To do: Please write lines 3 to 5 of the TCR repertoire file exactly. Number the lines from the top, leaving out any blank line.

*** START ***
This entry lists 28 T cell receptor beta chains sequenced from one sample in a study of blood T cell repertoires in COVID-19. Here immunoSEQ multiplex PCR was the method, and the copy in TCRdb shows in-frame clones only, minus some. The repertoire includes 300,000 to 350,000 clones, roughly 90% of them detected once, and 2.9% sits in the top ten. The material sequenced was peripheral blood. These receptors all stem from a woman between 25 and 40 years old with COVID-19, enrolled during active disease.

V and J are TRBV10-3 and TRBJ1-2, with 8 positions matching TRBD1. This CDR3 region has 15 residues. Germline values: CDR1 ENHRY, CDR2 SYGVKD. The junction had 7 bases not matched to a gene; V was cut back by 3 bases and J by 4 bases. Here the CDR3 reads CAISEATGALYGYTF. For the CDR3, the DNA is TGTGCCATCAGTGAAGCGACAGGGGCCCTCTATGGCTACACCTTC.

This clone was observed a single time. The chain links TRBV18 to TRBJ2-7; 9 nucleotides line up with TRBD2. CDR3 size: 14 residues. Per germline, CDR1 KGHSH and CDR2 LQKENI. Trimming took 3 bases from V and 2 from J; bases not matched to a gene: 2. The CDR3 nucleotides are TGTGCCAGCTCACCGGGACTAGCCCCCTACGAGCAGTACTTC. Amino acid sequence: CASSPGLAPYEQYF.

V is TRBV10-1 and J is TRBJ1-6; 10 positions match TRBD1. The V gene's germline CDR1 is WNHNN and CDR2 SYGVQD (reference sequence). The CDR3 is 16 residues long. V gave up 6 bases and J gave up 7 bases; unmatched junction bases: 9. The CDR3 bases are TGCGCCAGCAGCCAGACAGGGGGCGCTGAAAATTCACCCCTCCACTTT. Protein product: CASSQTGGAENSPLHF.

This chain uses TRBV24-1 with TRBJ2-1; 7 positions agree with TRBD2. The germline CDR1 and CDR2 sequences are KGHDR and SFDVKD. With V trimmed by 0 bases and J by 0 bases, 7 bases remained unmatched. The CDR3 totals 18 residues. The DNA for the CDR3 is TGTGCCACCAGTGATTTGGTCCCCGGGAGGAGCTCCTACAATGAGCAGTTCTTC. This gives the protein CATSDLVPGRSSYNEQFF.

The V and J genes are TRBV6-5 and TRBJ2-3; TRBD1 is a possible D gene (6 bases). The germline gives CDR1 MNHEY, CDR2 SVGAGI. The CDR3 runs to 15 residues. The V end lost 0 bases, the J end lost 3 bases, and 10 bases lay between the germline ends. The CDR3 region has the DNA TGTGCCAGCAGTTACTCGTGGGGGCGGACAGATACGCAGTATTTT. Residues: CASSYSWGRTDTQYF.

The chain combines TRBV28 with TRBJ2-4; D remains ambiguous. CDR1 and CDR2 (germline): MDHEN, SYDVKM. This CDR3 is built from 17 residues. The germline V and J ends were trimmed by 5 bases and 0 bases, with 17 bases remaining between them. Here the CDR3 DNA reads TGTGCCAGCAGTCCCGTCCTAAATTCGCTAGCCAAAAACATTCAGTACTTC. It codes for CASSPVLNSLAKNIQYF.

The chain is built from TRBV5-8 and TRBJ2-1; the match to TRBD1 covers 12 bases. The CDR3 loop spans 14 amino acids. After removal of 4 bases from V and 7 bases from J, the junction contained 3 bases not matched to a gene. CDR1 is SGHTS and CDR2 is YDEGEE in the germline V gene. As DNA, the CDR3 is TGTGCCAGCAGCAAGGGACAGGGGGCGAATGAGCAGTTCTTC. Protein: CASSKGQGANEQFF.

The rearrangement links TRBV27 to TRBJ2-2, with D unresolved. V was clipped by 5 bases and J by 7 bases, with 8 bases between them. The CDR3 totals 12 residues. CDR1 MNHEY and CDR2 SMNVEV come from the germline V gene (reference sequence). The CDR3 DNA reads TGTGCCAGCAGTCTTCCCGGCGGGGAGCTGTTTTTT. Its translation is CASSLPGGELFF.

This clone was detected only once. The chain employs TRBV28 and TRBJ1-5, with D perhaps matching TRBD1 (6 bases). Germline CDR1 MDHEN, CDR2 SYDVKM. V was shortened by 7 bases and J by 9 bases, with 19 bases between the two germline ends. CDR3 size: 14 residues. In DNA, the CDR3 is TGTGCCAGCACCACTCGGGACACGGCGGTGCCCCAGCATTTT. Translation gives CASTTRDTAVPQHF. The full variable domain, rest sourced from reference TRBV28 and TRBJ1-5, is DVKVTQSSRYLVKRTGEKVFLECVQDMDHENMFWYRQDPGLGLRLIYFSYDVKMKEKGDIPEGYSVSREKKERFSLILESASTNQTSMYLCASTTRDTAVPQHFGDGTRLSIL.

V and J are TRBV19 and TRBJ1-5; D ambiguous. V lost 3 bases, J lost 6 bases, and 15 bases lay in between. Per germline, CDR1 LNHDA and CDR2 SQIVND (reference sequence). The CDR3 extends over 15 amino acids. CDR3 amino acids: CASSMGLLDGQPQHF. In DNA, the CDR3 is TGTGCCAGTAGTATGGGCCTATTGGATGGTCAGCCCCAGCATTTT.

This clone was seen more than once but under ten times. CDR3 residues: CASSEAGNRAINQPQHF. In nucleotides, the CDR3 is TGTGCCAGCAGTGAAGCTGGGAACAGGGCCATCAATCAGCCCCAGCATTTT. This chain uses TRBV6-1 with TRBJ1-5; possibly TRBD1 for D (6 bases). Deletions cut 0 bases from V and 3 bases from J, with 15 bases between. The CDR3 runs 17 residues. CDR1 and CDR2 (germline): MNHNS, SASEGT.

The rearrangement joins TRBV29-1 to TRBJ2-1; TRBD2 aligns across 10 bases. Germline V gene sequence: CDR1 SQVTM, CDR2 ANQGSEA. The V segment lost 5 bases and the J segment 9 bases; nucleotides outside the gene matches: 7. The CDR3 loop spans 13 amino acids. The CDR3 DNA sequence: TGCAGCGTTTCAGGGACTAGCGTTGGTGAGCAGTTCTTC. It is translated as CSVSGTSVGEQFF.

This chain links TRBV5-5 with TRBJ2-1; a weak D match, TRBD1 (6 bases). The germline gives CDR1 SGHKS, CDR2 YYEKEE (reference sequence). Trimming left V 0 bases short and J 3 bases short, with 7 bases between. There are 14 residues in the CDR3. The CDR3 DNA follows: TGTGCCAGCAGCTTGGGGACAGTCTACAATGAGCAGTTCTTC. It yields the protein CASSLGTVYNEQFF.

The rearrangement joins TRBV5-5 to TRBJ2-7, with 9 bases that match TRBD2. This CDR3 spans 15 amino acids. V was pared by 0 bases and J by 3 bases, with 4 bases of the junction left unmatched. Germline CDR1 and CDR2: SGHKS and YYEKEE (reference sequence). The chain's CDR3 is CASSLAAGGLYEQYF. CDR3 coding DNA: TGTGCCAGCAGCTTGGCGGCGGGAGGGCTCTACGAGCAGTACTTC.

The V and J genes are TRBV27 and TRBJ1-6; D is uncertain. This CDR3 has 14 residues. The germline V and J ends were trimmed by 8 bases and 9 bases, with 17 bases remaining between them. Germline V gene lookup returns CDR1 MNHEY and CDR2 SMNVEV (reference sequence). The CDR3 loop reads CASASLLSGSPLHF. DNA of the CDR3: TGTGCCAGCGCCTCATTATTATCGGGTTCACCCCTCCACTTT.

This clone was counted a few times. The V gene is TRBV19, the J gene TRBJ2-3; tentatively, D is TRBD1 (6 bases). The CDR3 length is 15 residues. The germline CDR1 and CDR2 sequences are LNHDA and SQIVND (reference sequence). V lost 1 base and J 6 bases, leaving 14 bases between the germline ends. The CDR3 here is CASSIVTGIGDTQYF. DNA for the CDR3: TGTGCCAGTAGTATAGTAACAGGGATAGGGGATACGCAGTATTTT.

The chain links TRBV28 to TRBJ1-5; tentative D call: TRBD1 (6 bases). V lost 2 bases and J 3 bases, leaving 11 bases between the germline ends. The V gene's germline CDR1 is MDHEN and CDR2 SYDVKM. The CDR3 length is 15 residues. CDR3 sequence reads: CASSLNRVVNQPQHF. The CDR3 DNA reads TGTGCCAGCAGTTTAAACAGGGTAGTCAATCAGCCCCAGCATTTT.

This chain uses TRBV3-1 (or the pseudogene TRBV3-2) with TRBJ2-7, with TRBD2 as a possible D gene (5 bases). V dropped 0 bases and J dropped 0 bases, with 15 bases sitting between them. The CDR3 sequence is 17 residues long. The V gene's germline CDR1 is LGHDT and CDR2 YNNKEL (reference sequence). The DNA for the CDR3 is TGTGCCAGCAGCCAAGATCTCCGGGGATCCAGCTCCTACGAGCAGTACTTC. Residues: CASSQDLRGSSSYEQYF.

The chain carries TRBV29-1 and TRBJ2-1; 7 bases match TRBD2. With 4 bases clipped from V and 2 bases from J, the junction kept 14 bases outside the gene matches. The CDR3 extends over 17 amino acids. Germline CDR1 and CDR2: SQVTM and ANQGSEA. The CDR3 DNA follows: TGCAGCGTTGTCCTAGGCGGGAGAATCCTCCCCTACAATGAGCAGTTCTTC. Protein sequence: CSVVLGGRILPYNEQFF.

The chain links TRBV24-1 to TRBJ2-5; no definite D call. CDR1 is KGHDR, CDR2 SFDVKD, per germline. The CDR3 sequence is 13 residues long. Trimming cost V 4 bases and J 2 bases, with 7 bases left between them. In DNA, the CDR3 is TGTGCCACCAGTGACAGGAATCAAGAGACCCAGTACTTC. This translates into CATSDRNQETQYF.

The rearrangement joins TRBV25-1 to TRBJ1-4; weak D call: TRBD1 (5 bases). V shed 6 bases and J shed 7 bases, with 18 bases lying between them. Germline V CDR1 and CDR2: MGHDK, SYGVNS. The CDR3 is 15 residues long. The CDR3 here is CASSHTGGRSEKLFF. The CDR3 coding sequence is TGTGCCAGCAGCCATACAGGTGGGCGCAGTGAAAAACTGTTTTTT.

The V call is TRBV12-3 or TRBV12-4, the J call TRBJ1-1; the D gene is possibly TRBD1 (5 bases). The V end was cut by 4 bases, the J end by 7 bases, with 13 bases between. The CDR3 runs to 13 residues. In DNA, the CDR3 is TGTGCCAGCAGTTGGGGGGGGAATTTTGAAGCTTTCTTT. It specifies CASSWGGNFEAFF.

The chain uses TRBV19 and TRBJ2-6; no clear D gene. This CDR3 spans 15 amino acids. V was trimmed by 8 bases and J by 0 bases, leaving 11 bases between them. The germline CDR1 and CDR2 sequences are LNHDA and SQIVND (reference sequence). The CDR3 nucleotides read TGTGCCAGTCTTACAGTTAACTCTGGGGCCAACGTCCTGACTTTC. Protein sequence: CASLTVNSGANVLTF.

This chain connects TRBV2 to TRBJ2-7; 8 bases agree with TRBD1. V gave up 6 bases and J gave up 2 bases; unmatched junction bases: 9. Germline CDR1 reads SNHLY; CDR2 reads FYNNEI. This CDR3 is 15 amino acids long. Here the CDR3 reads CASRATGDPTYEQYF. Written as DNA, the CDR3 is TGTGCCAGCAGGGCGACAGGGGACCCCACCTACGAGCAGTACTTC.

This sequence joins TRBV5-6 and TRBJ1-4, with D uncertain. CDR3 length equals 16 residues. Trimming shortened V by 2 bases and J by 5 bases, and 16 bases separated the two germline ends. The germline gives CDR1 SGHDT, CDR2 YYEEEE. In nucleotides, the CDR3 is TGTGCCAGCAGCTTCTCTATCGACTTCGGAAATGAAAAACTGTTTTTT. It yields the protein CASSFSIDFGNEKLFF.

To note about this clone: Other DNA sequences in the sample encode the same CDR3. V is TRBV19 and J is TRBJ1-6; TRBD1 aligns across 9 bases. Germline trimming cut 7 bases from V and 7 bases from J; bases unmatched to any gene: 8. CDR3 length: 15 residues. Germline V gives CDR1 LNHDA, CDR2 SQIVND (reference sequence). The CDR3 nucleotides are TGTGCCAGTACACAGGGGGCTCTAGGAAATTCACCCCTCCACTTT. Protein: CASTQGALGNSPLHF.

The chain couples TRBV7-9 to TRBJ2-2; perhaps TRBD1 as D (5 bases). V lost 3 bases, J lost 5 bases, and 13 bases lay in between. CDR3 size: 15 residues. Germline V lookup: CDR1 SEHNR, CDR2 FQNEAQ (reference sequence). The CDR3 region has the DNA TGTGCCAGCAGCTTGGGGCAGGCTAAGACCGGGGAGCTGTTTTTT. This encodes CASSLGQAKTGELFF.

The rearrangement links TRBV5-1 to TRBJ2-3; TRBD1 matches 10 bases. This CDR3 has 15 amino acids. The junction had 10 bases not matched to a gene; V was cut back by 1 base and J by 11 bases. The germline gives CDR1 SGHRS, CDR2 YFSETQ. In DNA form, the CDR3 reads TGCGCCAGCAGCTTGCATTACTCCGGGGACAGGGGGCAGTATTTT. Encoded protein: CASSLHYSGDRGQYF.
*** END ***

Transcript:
This clone was observed a single time. The chain links TRBV18 to TRBJ2-7; 9 nucleotides line up with TRBD2. CDR3 size: 14 residues. Per germline, CDR1 KGHSH and CDR2 LQKENI. Trimming took 3 bases from V and 2 from J; bases not matched to a gene: 2. The CDR3 nucleotides are TGTGCCAGCTCACCGGGACTAGCCCCCTACGAGCAGTACTTC. Amino acid sequence: CASSPGLAPYEQYF.

V is TRBV10-1 and J is TRBJ1-6; 10 positions match TRBD1. The V gene's germline CDR1 is WNHNN and CDR2 SYGVQD (reference sequence). The CDR3 is 16 residues long. V gave up 6 bases and J gave up 7 bases; unmatched junction bases: 9. The CDR3 bases are TGCGCCAGCAGCCAGACAGGGGGCGCTGAAAATTCACCCCTCCACTTT. Protein product: CASSQTGGAENSPLHF.

This chain uses TRBV24-1 with TRBJ2-1; 7 positions agree with TRBD2. The germline CDR1 and CDR2 sequences are KGHDR and SFDVKD. With V trimmed by 0 bases and J by 0 bases, 7 bases remained unmatched. The CDR3 totals 18 residues. The DNA for the CDR3 is TGTGCCACCAGTGATTTGGTCCCCGGGAGGAGCTCCTACAATGAGCAGTTCTTC. This gives the protein CATSDLVPGRSSYNEQFF.